–> “threads” are units of execution within a process…a process contains at
least on thread(called main thread) which executes the “main() function in the
–> program may create more threads to accomplish multi-tasking inside a
–> all threads in a process , execute in parallel by getting their own time
slice from the “linux schedular”.
–> but in linux kernal, multiple threads in a single process, are the same as
the “multiple unrelated processes, which share the address space, open files
and other kernal resources….this process is implemented using “clone()
–> when a process dies, all the threads in the process also dies.
–> “threads” in the process share all the resources except some hich makes
them schedule individually on the processor…it includes SP,IP,CPU registres,
scheduling proprties and TSD(thread specific data)..
–>threads are called “lightweight process” bcz they r not creating problem/
overhead in new process creation.
–> there is no child-parent relationship between threads….but thread creation
is allowed from any thread…
–> Multi threading is heavily used in GUI application for e.g we can have
“one thread which is handling user interface events” , other threads handling
corresponding data base for the user…
Threads Vs. Process :-
–>thread creation is many times faster than process creation…
–> “context switching of threads” is much faster than than “context switching
–> “Debugging of multi threaded program” is easier than that of “multiprocess”
program …..use gdb
–> “process” uses a lot of kernal memory , whereas threads uses less kernal
Note :- linux provides “pthreads API implementation for applications to create
and manage multiple threads within a process”…..IEEE standard 10003.1c or
POSIX=Portable Operating System Interface [for Unix].
Services offered by POSIX.1c are :-
4)signal handling ….
Note :- Debugging a multi-threaded program is much harder than debugging a
single threaded programs due to “unpredictable nature of schedular in
scheduling threads on the processors.
Note :- Bugs in a multi-threaded application are hard to re-produce bcz they
occur only when they are scheduled in a particular manner , which is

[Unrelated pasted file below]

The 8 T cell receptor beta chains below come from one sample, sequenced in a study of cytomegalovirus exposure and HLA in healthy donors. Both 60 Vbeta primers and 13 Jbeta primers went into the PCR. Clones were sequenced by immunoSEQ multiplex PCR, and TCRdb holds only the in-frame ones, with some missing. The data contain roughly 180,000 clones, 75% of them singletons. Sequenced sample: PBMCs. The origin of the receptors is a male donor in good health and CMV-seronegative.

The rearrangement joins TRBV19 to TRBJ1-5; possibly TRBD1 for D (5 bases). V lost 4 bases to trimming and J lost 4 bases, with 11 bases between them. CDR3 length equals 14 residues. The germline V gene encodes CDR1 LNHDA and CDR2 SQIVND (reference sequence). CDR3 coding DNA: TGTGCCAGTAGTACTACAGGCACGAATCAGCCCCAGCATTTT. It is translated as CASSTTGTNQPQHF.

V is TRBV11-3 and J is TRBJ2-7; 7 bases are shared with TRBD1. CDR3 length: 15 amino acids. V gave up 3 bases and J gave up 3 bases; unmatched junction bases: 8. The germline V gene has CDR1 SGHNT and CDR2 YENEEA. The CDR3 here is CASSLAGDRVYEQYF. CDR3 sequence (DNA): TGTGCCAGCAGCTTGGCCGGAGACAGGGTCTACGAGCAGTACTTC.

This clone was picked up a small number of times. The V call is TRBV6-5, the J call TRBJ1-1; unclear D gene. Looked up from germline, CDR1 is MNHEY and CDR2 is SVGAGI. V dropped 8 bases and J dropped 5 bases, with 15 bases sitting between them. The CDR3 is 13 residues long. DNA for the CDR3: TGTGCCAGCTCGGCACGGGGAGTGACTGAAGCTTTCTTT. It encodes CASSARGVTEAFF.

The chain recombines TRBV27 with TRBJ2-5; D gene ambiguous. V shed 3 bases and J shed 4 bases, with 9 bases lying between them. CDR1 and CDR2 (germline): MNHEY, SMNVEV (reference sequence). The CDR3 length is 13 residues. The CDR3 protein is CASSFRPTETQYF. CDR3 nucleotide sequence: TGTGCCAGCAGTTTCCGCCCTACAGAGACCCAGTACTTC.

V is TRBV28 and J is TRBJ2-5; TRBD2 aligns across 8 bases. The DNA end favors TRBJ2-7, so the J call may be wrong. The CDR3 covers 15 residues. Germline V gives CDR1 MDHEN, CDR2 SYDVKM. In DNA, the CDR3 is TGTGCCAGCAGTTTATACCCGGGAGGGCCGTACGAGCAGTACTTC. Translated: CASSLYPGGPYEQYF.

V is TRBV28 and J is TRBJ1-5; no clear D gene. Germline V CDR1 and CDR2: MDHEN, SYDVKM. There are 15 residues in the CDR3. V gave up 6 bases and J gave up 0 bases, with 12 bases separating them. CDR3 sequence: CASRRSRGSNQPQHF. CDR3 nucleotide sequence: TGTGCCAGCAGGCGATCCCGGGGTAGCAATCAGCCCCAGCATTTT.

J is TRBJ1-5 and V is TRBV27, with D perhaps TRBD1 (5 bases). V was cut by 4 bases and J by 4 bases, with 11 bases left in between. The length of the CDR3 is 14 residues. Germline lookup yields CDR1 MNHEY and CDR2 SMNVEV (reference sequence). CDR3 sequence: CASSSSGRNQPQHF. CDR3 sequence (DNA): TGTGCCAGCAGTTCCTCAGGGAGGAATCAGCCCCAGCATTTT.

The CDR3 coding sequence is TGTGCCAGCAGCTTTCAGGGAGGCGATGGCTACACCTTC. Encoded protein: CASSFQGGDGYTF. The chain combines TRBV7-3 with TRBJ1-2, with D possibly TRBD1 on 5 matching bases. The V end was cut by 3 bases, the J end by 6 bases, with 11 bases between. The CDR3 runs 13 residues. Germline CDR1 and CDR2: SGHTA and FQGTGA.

hard to predict ..
Note :- Threads should use “only re-entrant functions” which are “threadsafe”
to ensure data integrity and unpredictable behaviour….for e.g “errno”
CREATING THREADS :-
threads shares the address space of the process in which they are running
and have their own stack to run the thread function ….
pthread_create() :- function used for creating threads ….
int pthread_create(pthread_t *thread, const pthread_attr_t *attr,
void *(*start_routine) (void *), void *arg);
1st arg:- pthread-identifier which will be set to thread-identifer when the
thread is successfully created ..
2nd arg :- thread attribute object …
3rd arg :- ptr to function which takes void* as arguement and returns void*
4th arg :- ptr to arguemnt which shall be passed to start_routine
terminating a thread :- use pthread_exit() function …
void pthread_exit(void *retval);
is value returned from thread.
Note :- pthread_exit() function terminates the calling thread and makes the
value “retval” available to any successful join with terminating thread ..
Note :- after a thread is terminated , result of access to local varibale of thread
is undefined …
PTHREAD_JOIN() :- this function blocks the current thread until the thread
“thread” terminates ..
int pthread_join(pthread_t thread, void **value_ptr);
–> upon success, pthread_join() will return zero
–> pthread_join() function suspends the execution of calling threads until the
target thread terminates
Note :- value passed to “pthread_exit()” by terminating thread is made
available in location referenced by “last arguement of Pthread_join()”.
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